Arsenic, Apple Juice and Feuding Doctors

Doctor Mehmet Oz started a firestorm last week alarming many parents when he announced on his show testing of some of the top name brands of apple juice contained arsenic, more than allowed in water by several parts per million. Viewers, audience members and a section of America were thrown into a panic that the apple juice they give to their children could be, in essence, poisoning them. Then started the feuding ABC’s Dr. Richard Besser calling Dr. Oz irresponsible for what he had done, equating it to yelling “fire!” in a movie theater, saying that Arsenic is in water, soil and food. Further the FDA countered showing its findings of significantly lower levels than Oz claims in those same brands, additionally pointing out the difference between inorganic and organic Arsenic, a naturally occurring chemical, something the Dr. Oz show purportedly failed to mention. The FDA went on to say that the reason for higher levels allowed in juice vs. water stems from the fact chemicals found in water tend to be inorganic where the chemical found in juice tends to be organic; the latter passing through the body quickly, causing no harm and deemed safe, something Oz does not agree with. However here is where the conflicting information begins; aside from the feuding doctors, ABC news divulged different answers. According to their findings, the FDA stated the higher level allowed in juice vs. water is because people drink less juice and more water; explanations for the higher levels to begin with presented by ABC news were centered around the fact that much of the apples used for juice, the concentrates are imported from China where Arsenic is still permitted in pesticides. To be fair and clear Dr. Oz did not advise parents to stop giving their kids apple juice only to pay attention to what they were giving their kids and to be aware that too much exposure could be harmful.

Maybe it’s just a lay person’s view, but most would imagine the average American response as follows: why the hell is arsenic allowed in any food or drink we consume? Again most would assume that’s what we have water decontamination and filtration for, why we have an FDA, to ensure harmful things do not make it into our food, and wouldn’t its presence in soil and air point to contamination and a need for better environmental protections, regulations? In fact that was one of the questions Dr. Oz vehemently and loudly asked on his show; why, in the United States of America, was he talking about Arsenic in apple juice? And if the public believes Dr. Besser, what foods are we consuming that contain arsenic; plus add what we’re getting from soil and air to what’s in water, juice and how much are we really getting, as opposed to what official research says we are getting, especially when the levels of arsenic found in some of doctor Oz’s samples were over twice as high, at 23 parts per billion, as the amount allowed in water, 10 parts per billion. To say nothing of, you’re dealing with children who have been known time and time again to be more susceptible to toxins and other irritants than adults; a long term study concluded in the last couple of years just strongly linked increased pesticide exposure and cases of ADHD. Warnings have gone out to the public naming which produce is most preside absorbent, ways to minimize that exposure. This is arsenic, a known poison; how much more damage could prolonged and combined ingestion do? Considering the economy there is a major pushback against foreign made products; however, we never should have been importing food of any kind from countries that still grow, raise or prepare said foods with previously US banned substances, unsafe levels of substances period, do not stop, do not pass go do not collect $200.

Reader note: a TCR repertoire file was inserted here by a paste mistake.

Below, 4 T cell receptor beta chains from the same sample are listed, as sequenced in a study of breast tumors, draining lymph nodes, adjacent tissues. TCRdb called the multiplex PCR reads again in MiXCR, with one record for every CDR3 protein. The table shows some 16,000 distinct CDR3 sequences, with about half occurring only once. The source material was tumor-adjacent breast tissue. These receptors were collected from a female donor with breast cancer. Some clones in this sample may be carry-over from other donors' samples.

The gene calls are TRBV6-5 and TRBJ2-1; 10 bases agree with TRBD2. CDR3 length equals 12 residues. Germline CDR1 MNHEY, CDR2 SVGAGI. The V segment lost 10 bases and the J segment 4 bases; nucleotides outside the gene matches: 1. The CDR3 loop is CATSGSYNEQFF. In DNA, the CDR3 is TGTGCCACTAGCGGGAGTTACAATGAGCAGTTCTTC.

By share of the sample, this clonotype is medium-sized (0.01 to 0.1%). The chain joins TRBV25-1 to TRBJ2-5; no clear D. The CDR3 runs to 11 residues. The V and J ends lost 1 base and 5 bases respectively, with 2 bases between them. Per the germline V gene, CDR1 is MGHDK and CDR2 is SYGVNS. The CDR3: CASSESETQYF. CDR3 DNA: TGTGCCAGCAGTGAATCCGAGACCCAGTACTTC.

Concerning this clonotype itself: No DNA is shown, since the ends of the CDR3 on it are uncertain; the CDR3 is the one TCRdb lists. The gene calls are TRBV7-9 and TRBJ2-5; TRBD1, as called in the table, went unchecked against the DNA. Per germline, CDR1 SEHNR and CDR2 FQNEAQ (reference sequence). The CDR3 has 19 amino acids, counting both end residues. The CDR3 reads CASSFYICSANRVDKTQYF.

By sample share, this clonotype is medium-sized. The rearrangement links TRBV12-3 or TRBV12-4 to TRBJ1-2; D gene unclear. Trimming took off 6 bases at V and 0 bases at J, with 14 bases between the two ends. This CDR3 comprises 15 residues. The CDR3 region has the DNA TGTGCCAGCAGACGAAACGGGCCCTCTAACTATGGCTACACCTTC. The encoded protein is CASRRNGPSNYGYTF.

Then there is the dubiousness of the FDA itself constantly pulling drugs off the market after too quick approvals in the first place, leaving drugs on the market too long known to have caused death or significantly life altering side effects, allowing huge drug makers to still operate after so called voluntary recalls of over the counter products with foul odors, bottles with black, unidentified pieces. Regular news watchers can’t go a month without hearing about the latest recall of salmonella or e-coli tainted foods that carry no hint of meat products including vegetables, black pepper and peanut butter to name the latest, listeria tainted cantaloupe; how about the salmonella tainted eggs linked to a huge corporate egg farm with more violations than a mathematician could calculate spanning decades; it took people getting sick and dying for the family that owned the operation to land in court. Compounding things is the government bureaucracy revealing close to a dozen government agencies supposedly protecting our food, but not really working together, the FDA itself who was begging Washington for the funds and workers to manage what it was mandated to along with sounding the alarm it was woefully understaffed; that was at the time of the egg farm incident at least 6 months to a year ago. So who are you, an individual or the American people as a whole going to trust, a doctor with years and years of experience, a doctor on the cutting edge, a doctor writing books and on TV not to make money, not to gain fame but to educate the public, or an agency that is not going to publically admit to a mistake unless forced to, not to mention regardless of FDA regulations and monitoring it doesn’t mean companies won’t try to put one over on people or the arsenic got there because of poor quality control.